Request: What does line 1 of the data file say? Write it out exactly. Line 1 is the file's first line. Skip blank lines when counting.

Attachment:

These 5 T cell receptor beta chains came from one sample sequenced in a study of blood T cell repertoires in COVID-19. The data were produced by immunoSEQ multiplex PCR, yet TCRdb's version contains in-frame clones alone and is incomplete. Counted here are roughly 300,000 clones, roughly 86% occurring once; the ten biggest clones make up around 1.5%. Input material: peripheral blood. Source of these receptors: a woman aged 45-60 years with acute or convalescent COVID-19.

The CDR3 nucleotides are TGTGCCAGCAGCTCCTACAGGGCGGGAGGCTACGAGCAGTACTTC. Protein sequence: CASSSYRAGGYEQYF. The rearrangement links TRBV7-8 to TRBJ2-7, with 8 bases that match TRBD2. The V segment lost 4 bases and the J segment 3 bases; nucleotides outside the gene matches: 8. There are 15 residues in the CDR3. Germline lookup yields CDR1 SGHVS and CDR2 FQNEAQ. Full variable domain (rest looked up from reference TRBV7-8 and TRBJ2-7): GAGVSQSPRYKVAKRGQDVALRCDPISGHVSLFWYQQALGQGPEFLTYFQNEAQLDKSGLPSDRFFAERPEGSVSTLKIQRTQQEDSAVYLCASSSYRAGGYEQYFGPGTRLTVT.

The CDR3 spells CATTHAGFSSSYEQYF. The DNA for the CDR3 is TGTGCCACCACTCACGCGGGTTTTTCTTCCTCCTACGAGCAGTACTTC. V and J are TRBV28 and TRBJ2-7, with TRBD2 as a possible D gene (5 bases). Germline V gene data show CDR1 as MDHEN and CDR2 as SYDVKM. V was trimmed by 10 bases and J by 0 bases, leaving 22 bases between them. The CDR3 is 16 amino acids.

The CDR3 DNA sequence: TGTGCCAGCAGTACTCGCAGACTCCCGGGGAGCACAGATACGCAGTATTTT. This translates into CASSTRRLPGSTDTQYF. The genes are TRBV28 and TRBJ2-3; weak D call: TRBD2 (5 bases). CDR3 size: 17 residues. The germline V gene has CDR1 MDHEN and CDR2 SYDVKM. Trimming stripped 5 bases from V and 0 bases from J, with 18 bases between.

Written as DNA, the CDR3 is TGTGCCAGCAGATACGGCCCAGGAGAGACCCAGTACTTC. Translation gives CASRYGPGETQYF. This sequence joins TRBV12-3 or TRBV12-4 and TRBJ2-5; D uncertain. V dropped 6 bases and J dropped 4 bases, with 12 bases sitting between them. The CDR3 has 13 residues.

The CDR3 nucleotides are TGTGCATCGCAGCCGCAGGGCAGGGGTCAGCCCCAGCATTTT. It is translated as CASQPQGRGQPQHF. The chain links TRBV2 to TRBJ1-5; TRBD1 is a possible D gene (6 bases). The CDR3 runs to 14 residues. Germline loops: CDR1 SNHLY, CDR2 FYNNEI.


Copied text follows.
These 5 T cell receptor beta chains came from one sample sequenced in a study of blood T cell repertoires in COVID-19. The data were produced by immunoSEQ multiplex PCR, yet TCRdb's version contains in-frame clones alone and is incomplete. Counted here are roughly 300,000 clones, roughly 86% occurring once; the ten biggest clones make up around 1.5%. Input material: peripheral blood. Source of these receptors: a woman aged 45-60 years with acute or convalescent COVID-19.